For years, I stalked this house. I'd fallen in love with it by accident when I was exploring that matrix of streets surrounding Frederick Douglas' estate, which sits high on a monstrous hill and looks down on a smaller homes not quite as grand but still beautifully historic. Like so many others in the neighborhood, my house—because, in my mind, it was already my house—bore the wounds of neglect and the bruises of age. I didn't care that it was a little tumbledown. I adored it anyway.
When the suckishness of apartment living grated my last nerve down to the nub, I'd find respite in fantasizing about my first home. I envisioned how I would renovate and decorate it, contemplated adding another bathroom, wondered where my guests would park when I hosted my housewarming. One Sunday, I was so wound up in the spirit after church that I took my bold self up to the porch and held hands with my daughter to pray that the property would someday be ours. She was probably on the other end pleading the blood of Jesus for the very opposite thing. Whatever. I sealed my supplication with an "amen" and a won't-he-do-it first pump and left the Lord to his work.
Sometime at the end of last year, I slacked up on my impromptu drive-bys. The next time I cruised past, my heart dropped: there was a sale sign taunting me in the yard and the telltales of construction scattered by the fence. Someone un-abandoned my abandoned home. Someone else saw its understated potential. It was just a house that didn't know who I was, but it gave me something to work towards and dream about, especially in a time when I had been broken by a breakup and downsized out of a day job. It may seem silly, but it felt like another loss. God had declined my prayer request, and I mourned something that was never mine in the first place.
All my naming and claiming, believing and receiving—for a relationship I just knew would mature into a marriage and for a gig that provided security while I chased my dreams—failed to give me favor I could see. Now, the house that was the object of my real estate affections and the inspiration behind my enrollment in the first-time buyers program wasn't on the "no" list too. And when God says "no" there ain't much wiggle room for argument.
There's vulnerability in the act of praying. You open up your deepest; most private desires to have an intimate conversation with the Lord. Even if you never vocalize a word, you allow yourself to think and express, hope and feel around it. When a prayer centers on a dream, the most personal, most precious thing you can have, a rejection handed down from on high is especially cutting. And it's not like you can just get a definitive answer as to why your request was denied like, "Hey my child, this is your Father. I didn't do what you asked because it would've boxed you into a miserable situation/ruined you financially/been more that you were ready to handle and by the time you could, you wouldn't have wanted it anymore." That clarity would make it a little more OK.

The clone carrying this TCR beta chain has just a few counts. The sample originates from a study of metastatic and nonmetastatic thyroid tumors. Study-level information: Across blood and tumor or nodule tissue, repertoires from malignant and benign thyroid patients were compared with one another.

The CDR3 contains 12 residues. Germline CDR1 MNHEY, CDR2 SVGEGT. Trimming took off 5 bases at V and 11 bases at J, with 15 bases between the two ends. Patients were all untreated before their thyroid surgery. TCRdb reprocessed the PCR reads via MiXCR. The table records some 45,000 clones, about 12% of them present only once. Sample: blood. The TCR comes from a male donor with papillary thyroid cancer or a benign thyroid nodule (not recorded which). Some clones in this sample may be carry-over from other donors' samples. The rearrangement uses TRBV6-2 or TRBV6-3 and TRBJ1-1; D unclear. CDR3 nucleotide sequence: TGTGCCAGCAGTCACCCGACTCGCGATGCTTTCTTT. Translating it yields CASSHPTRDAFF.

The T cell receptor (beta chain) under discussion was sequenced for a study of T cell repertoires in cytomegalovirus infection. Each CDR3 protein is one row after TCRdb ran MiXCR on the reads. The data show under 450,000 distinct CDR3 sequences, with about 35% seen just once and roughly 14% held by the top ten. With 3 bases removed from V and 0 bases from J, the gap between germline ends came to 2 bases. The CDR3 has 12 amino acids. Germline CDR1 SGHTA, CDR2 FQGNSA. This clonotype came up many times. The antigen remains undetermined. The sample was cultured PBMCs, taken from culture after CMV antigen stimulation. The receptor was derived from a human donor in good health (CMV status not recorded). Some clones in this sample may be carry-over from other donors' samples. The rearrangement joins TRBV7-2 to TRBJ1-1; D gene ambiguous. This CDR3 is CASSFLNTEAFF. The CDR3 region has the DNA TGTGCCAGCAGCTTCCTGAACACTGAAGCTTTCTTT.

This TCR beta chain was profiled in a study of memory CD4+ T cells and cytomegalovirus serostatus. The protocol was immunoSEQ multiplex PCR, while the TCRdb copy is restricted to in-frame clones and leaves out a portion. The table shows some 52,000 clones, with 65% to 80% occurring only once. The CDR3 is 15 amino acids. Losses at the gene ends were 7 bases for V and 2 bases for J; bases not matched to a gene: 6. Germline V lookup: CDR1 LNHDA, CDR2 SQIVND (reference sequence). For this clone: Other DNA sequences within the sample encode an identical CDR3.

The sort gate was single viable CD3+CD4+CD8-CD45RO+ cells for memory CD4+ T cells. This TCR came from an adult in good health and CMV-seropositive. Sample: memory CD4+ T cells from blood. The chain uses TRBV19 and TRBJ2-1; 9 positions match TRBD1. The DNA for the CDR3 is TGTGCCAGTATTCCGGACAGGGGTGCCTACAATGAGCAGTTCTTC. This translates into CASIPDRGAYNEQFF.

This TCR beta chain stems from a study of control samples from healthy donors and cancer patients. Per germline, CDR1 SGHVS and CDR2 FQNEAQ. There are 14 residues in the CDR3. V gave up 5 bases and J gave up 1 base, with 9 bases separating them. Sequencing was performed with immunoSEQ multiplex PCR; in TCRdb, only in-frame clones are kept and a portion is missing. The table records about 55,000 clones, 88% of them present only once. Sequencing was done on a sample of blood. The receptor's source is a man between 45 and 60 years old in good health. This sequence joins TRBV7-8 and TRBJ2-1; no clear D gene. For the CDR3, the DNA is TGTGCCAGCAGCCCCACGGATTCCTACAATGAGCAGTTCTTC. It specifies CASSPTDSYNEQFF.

It doesn't matter if it's a job you've been wanting, a promotion you've been expecting, a relationship you were sure was going to flourish—sometimes, if you're not dreaming your best and biggest dream, asking for less than what He wants for you, God will say "no." When we recite Matthew 6:10 and say, "Your will be done, on earth as it is in heaven," it can't just be to show off your ability to rattle off scripture by memory. If you're really willing to submit to His plans and His direction, you have to be ready to accept a nay. Mourn that loss, accept the disappointment and then dream even bigger than before. Just in case.
I still go by and visit The House. Whoever bought it is putting in a new roof and windows and outfitting it with siding that's temporarily protected by unsightly white plastic. I know when it's done being made over, it'll be gorgeous. There's something about majestic, old Victorians and colonials that's easier to make spectacular again. But I stopped feeling cheated because I won't know the joy of living in it, at least not right now. When you entrust God with the desires of your heart, you have to give Him room to be creative, even resourceful and strategic in the execution.
I know that, even though it sounds and seems so cliche after the "no" has been handed down, what He ultimately has in mind is my vision times ten. I'm just praying for the patience to go along with the wait-and-see manifestation of His handiwork.